00:00 Here I have an array of objects representing pets, three dogs and two cats. I've imported the Ramda library. I'm going to use Ramda to filter the pets array and return just the dogs.
00:11 I'll start by defining a predicate function, which I'll call "dogcheck." Dogcheck is going to be a function that's going to take in a pet. It's going to check "pet.type," see if it's equal to "dog."
00:27 To get my result, I'm going to call "R.filter," passing it dogcheck and the pets array. So we can see what's happening, I'm going to log out result. I can run that, and we should get a list back with just the three dogs.
00:50 Let's say instead of the dogs, I want to get back the cats. What I could do is come up here and duplicate this. I could create "catcheck" that checks the pet's type against cat, call that as my predicate in my filter. When I run that, I'll get back the two cats rather than three dogs.
01:12 Because I'm using Ramda, there's another way I can handle this. Let's get rid of catcheck and set this back to dogcheck. Of course, if I run this, I'm going to get the dogs, because I'm filtering based on dogcheck. What I can do, here, is I can change this filter to "reject," and I can have it reject the dogs, which will give me the cats.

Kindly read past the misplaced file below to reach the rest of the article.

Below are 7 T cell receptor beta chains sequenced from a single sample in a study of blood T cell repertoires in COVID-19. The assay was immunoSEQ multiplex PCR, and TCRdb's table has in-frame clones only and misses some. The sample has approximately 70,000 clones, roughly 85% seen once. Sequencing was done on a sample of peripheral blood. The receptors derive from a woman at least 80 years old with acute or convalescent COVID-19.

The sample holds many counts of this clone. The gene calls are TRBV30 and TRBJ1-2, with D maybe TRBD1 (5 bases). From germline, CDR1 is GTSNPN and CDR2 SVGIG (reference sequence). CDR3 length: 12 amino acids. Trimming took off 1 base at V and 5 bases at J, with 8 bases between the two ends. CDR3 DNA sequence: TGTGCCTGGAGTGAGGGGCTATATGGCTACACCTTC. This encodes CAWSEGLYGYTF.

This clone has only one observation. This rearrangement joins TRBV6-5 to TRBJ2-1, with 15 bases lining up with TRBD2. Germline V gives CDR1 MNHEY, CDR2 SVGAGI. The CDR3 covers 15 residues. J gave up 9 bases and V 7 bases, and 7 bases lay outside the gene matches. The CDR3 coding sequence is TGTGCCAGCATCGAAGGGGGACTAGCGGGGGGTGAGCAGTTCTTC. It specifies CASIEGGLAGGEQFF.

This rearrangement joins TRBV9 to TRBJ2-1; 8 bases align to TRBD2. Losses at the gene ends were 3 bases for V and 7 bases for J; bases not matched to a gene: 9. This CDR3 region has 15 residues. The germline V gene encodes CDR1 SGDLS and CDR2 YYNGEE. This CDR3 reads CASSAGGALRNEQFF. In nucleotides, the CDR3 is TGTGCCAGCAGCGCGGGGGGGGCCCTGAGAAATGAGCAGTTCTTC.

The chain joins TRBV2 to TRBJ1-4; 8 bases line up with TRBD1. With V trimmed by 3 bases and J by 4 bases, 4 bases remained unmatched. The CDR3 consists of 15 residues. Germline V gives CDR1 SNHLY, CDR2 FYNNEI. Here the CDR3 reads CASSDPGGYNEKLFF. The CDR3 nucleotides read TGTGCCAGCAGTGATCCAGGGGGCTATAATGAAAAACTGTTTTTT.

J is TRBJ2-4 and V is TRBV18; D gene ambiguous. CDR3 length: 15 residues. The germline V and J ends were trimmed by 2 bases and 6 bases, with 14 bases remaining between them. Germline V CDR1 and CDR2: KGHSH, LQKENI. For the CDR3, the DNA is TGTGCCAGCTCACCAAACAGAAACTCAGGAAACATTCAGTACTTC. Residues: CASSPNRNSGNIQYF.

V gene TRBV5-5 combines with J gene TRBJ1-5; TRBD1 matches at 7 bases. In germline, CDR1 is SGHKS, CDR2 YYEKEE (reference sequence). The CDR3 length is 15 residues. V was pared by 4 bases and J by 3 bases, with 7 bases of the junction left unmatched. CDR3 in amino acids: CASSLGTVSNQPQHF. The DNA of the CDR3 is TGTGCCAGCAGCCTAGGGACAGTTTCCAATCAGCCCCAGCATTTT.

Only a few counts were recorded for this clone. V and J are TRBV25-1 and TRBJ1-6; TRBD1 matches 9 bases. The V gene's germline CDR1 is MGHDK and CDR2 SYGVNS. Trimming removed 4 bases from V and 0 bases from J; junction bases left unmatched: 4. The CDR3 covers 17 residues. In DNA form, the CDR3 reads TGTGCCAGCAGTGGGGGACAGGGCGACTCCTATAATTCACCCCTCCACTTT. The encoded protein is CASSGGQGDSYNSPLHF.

01:41 Let's say I need both dogs and cats, but I want to separate them based on this predicate. There's a way to do that, too. I can come in here, and I can say "R.partition," pass it a predicate function in my collection.
01:57 When I run it, you'll see I get a nested array, where the first element are the items that match my predicate, so the results I would get for "filter." The second array are the results I would get for "reject."